870 S.W.2d 412 (Ky. 1994), 89-SC-703, Jacobs v. Commonwealth

Docket Nº89-SC-703-MR.
Citation870 S.W.2d 412
Opinion JudgeREYNOLDS, Justice.
Party NameClawvern JACOBS, Appellant, v. COMMONWEALTH of Kentucky, Appellee.
AttorneyDonna L. Boyce and Rebecca Ballard Diloreto, Asst. Public Advocates, Department of Public Advocacy, Frankfort, for appellant. Chris Gorman, Atty. Gen., Ian G. Sonego, and Kent Young, Asst. Attys. Gen., Crim. Appellate Div., Capital Litigation Branch, Frankfort, for appellee.
Judge PanelWINTERSHEIMER, Justice, dissenting.
Case DateJanuary 31, 1994
CourtSupreme Court of Kentucky

Page 412

870 S.W.2d 412 (Ky. 1994)

Clawvern JACOBS, Appellant,

v.

COMMONWEALTH of Kentucky, Appellee.

No. 89-SC-703-MR.

Supreme Court of Kentucky

January 31, 1994

Page 413

[Copyrighted Material Omitted]

Page 414

Donna L. Boyce and Rebecca Ballard Diloreto, Asst. Public Advocates, Department of Public Advocacy, Frankfort, for appellant.

Chris Gorman, Atty. Gen., Ian G. Sonego, and Kent Young, Asst. Attys. Gen., Crim. Appellate Div., Capital Litigation Branch, Frankfort, for appellee.

REYNOLDS, Justice.

Clawvern Jacobs appeals from a judgment based on a jury verdict which convicted him of capital murder, kidnapping, and attempted first-degree rape. He was sentenced to death for capital murder, life imprisonment for the charge of kidnapping, and 20 years on the charge of attempted rape in the first degree.

The charges contained in the indictment were for the murder, kidnapping, and attempted rape of Judy Howard, a student at Alice Lloyd College. The prosecution presented evidence that the victim, while walking alone back to her dormitory at the college, was approached by Jacobs. She was held, led to appellant's truck and forced inside the vehicle. Campus Police and the Kentucky State Police were called and subsequently Troopers Catron and Woods located Jacobs, sitting in his truck, on Smith Branch Hollow Road about seven miles away from the site of the abduction. Jacobs related to the officers that three or four persons had driven out of the mountains in a pickup truck, confronted and "whipped" him and taken the girl away. Howard's nude body was found down an embankment 60 feet from appellant's truck. The cause of death was blunt force head injuries. Jacobs was arrested and placed in Trooper Woods' cruiser. A bottle of pills was taken from appellant and the contents, as analyzed, revealed that the various pills were antihistamines, Valium, ulcer medication and high blood pressure medication. Various personal items were found in the roadway around appellant's vehicle, including a girl's wrist chain, cigarette lighters, plastic combs and a hair brush. Additional items of evidence were collected from the cab of Jacobs' truck and included a pair of lady's blue jeans, a white blouse, a white bra, keys with identification of the name "Judy" thereon, and a tan jacket with an "Alice Lloyd College" identification tag of Judy Ann Howard in the right pocket.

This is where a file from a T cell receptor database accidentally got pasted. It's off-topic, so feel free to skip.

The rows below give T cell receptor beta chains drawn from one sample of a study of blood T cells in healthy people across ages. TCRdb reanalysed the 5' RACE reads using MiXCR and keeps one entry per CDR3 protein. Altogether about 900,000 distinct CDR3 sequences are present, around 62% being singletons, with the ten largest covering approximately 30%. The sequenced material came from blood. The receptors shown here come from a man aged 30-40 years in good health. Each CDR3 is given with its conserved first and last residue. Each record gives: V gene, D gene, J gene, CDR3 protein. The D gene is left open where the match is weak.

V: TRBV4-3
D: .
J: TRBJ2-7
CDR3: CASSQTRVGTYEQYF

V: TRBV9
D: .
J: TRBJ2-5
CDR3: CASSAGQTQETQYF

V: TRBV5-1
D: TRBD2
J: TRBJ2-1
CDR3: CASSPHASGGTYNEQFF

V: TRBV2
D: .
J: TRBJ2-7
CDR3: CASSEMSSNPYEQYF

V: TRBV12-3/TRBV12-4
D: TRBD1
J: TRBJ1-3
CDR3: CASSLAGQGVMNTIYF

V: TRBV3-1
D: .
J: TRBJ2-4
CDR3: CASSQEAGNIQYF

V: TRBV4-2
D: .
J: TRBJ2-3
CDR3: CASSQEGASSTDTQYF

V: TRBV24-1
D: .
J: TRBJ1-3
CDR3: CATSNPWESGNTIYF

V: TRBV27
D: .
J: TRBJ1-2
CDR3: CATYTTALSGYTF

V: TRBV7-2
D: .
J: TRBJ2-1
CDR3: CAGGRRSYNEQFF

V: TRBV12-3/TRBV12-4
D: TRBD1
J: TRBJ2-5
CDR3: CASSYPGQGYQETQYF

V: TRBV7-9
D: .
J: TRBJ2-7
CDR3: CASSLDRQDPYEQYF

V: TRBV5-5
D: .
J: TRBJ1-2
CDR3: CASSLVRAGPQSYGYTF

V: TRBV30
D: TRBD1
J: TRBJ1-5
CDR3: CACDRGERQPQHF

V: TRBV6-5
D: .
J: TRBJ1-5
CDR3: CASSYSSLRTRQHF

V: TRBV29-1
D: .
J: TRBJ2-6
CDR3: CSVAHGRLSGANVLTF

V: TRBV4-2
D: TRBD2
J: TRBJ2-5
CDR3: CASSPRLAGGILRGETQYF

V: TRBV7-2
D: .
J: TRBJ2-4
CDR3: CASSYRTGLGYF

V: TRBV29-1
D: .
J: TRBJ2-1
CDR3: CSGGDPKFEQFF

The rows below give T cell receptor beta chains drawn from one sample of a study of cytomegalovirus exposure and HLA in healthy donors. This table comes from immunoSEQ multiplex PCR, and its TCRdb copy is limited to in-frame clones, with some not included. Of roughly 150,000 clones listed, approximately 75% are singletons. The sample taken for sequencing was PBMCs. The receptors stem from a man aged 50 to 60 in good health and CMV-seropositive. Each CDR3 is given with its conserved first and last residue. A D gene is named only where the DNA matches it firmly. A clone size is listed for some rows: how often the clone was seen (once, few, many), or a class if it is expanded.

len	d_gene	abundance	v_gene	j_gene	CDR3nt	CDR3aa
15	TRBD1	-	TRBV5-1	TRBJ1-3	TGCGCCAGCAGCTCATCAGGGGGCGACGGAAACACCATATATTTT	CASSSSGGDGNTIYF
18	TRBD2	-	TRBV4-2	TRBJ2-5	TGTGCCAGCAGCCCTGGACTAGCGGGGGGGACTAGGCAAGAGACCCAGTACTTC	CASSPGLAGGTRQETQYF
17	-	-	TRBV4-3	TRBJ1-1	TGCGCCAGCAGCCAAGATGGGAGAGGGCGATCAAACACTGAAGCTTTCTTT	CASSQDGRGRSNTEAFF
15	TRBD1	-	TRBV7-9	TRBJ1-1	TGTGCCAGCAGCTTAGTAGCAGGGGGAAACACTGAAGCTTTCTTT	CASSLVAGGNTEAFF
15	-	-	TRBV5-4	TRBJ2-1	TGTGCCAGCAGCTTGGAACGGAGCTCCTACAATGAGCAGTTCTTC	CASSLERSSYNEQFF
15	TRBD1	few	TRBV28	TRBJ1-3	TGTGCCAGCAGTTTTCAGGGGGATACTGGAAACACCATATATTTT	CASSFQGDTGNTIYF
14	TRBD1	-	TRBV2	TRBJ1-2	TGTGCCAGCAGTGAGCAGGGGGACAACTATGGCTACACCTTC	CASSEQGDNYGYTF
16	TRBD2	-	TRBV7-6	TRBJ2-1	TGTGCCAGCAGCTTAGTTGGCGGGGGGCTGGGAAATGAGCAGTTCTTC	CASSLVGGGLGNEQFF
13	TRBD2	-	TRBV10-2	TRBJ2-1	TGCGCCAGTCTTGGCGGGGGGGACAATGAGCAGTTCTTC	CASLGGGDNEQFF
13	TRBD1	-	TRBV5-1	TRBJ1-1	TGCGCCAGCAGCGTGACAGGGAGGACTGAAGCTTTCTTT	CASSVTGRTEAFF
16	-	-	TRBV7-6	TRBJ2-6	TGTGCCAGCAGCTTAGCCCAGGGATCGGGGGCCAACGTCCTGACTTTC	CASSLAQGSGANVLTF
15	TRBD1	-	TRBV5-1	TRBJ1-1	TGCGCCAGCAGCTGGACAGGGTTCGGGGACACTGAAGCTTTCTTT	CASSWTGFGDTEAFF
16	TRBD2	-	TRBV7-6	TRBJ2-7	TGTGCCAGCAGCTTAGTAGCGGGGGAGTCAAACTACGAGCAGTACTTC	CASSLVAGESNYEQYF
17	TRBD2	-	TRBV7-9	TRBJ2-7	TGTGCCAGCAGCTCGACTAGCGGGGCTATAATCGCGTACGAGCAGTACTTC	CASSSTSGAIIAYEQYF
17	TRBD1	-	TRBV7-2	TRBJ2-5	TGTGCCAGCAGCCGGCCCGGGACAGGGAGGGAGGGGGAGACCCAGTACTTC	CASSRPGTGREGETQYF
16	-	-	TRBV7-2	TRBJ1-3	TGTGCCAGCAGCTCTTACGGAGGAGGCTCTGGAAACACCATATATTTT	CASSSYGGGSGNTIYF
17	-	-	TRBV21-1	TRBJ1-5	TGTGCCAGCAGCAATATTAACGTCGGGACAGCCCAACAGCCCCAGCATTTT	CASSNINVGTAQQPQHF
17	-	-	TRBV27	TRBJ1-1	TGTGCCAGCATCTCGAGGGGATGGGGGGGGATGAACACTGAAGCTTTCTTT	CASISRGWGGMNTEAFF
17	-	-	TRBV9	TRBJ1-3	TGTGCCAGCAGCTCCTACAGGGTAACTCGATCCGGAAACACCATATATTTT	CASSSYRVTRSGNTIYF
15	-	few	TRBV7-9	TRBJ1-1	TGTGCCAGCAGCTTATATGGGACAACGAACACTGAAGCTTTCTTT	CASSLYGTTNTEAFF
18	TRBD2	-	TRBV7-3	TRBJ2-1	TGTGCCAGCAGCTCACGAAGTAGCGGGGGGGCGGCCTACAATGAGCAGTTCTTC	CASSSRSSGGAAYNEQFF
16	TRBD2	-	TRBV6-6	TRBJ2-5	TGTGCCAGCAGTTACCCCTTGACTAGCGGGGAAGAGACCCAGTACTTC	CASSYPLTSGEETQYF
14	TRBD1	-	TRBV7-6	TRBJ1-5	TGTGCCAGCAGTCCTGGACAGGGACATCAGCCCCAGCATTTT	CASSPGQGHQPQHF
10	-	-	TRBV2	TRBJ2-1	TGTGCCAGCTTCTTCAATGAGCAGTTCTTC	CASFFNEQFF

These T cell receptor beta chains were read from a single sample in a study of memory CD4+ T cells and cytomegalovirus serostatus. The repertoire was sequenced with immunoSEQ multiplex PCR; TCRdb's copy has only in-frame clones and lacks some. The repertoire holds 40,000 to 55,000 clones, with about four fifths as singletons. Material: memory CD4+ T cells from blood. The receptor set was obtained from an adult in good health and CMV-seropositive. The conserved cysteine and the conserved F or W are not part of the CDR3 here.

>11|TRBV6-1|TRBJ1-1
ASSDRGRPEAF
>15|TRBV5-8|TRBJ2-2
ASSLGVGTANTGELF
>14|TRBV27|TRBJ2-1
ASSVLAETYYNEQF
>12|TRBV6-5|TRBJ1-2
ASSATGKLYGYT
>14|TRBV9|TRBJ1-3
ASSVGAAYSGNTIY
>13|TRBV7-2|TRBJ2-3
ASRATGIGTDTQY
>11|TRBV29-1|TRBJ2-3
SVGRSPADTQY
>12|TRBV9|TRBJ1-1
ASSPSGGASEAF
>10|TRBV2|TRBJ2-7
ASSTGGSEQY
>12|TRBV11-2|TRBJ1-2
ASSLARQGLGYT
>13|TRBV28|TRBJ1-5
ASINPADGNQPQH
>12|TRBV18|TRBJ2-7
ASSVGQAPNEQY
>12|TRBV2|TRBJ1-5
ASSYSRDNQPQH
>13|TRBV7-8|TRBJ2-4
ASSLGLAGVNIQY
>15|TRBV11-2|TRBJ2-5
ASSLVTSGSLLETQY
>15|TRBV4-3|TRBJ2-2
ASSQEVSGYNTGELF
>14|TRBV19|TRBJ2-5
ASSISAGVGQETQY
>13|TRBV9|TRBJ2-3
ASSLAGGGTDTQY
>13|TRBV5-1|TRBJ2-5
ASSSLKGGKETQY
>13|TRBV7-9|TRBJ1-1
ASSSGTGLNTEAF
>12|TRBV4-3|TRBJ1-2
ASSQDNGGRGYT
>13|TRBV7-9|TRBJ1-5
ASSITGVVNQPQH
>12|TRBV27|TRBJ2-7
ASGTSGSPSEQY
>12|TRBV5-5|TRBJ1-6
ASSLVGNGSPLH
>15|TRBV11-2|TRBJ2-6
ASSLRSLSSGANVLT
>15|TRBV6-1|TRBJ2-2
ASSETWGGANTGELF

Prior to the related occurrences, Jacobs went into the store of Claude Gibson to obtain gasoline and his parting comment was

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"let's go find us a woman" or "let's go get us a woman." Appellant drove away from the gas station toward the college which was one mile away.

Jacobs, through counsel, raises 42 assignments of alleged error in this appeal. We have reviewed all issues presented by Jacobs and this opinion will concentrate on the trial judge's refusal to grant a change of venue; appellant's right to present his defense on the merits, which was denied by counsel's presentation of an insanity defense over appellant's objections; and use of attempted rape as a nonstatutory aggravator. As retrial will occur, we will address a fundamental fairness issue and the use of the term "recommend" in addressing juries as to death sentence responsibilities. Allegations of error which we have considered to be without merit will not be herein addressed.

  1. VENUE